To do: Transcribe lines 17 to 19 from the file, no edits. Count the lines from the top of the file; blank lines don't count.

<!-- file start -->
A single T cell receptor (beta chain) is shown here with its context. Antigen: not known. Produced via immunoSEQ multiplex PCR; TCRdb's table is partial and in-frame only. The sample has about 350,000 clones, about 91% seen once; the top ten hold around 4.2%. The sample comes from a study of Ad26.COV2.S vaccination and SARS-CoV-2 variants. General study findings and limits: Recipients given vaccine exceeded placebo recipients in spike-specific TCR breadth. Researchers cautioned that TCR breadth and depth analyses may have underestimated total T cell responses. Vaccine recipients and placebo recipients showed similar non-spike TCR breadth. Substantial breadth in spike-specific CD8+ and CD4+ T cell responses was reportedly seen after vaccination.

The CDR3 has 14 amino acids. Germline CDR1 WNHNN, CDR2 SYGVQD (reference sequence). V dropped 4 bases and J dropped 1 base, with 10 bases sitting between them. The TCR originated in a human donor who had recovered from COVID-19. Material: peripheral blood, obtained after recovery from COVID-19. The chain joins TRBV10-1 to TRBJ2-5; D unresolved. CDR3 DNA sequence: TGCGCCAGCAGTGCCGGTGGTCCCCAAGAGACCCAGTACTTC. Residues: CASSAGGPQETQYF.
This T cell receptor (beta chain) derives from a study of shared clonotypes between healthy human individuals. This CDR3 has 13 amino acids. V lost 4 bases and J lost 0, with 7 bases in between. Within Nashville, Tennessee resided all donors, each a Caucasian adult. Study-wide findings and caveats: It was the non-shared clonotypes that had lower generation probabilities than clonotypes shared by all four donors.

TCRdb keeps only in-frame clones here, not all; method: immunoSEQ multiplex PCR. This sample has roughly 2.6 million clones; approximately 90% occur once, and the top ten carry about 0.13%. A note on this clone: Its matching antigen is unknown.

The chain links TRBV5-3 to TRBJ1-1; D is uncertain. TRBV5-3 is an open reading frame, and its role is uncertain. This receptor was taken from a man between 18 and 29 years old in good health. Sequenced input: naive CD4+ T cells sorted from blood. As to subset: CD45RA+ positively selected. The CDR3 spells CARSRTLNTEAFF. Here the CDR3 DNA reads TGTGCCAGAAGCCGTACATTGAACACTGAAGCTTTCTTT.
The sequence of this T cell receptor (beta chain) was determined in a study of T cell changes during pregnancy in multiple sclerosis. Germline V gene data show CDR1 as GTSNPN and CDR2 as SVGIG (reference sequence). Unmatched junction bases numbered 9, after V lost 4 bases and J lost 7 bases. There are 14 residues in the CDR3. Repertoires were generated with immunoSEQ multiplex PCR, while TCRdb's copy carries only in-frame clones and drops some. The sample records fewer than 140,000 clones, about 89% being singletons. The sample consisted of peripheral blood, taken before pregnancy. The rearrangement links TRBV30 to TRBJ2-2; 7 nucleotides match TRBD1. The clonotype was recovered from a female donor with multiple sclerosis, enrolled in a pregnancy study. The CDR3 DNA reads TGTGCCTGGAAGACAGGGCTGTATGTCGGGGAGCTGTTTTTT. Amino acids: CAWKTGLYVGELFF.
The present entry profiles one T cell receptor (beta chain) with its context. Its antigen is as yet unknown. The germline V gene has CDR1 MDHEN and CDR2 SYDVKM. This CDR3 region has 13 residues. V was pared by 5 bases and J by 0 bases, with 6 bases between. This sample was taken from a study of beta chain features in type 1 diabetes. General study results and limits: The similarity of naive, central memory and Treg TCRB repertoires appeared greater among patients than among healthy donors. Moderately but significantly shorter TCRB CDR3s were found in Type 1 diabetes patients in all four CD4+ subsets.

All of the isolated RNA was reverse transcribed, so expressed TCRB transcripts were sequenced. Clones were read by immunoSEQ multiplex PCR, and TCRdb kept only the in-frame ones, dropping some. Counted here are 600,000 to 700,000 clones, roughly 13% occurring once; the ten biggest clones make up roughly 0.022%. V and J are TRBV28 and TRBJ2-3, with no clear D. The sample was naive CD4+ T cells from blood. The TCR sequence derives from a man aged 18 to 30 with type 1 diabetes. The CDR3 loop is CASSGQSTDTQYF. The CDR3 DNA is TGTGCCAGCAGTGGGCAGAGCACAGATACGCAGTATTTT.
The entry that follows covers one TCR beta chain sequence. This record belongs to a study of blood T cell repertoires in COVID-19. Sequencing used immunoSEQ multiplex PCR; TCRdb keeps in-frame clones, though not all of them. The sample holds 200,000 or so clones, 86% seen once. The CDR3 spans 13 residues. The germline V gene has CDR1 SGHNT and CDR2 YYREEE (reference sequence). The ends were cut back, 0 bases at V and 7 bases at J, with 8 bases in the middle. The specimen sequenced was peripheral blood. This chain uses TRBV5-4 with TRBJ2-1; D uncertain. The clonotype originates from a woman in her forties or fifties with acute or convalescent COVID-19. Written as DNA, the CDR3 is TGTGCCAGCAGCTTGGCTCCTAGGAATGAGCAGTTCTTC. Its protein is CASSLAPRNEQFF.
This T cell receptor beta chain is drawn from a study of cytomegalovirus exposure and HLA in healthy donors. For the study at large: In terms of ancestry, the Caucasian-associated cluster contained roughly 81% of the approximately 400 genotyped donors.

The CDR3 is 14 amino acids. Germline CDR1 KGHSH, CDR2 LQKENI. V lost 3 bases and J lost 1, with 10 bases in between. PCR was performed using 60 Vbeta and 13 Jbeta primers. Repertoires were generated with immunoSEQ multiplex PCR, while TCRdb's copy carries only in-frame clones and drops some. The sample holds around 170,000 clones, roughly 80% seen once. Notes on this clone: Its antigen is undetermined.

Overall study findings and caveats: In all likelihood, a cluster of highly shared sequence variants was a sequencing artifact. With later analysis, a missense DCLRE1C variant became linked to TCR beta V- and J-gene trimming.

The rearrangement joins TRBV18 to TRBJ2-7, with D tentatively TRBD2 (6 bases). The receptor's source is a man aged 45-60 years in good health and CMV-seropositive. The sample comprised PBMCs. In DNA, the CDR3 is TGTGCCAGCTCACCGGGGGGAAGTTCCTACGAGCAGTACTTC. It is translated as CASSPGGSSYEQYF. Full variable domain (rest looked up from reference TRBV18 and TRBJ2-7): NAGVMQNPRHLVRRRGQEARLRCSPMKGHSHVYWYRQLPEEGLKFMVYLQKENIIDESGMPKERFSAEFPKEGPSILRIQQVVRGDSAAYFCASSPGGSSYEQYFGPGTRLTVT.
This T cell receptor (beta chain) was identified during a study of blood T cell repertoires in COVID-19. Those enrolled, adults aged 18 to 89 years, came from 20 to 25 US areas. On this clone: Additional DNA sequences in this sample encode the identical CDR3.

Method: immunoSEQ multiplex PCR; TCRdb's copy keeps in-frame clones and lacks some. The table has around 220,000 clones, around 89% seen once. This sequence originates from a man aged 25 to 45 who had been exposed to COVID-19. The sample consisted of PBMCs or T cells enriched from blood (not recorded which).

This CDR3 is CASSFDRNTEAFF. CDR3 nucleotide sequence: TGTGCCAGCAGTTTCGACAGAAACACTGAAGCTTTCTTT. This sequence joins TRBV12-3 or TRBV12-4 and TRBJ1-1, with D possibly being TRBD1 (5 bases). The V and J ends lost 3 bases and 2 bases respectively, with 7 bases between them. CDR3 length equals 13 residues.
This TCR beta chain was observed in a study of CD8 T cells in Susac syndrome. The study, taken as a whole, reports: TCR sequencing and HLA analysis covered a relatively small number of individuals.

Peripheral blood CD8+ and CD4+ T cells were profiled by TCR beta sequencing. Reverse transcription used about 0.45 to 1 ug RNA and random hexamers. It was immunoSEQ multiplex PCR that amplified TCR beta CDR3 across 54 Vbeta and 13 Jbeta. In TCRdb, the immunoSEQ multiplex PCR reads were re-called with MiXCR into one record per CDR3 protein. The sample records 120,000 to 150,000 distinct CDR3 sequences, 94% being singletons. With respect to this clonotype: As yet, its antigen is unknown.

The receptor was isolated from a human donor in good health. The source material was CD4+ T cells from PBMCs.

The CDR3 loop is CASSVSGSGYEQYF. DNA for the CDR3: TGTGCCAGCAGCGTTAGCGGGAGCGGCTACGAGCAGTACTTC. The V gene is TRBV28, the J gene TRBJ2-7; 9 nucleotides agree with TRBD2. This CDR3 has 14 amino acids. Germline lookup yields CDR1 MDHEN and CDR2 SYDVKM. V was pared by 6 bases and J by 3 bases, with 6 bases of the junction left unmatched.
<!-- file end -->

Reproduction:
This TCR beta chain was observed in a study of CD8 T cells in Susac syndrome. The study, taken as a whole, reports: TCR sequencing and HLA analysis covered a relatively small number of individuals.

Peripheral blood CD8+ and CD4+ T cells were profiled by TCR beta sequencing. Reverse transcription used about 0.45 to 1 ug RNA and random hexamers. It was immunoSEQ multiplex PCR that amplified TCR beta CDR3 across 54 Vbeta and 13 Jbeta. In TCRdb, the immunoSEQ multiplex PCR reads were re-called with MiXCR into one record per CDR3 protein. The sample records 120,000 to 150,000 distinct CDR3 sequences, 94% being singletons. With respect to this clonotype: As yet, its antigen is unknown.

The receptor was isolated from a human donor in good health. The source material was CD4+ T cells from PBMCs.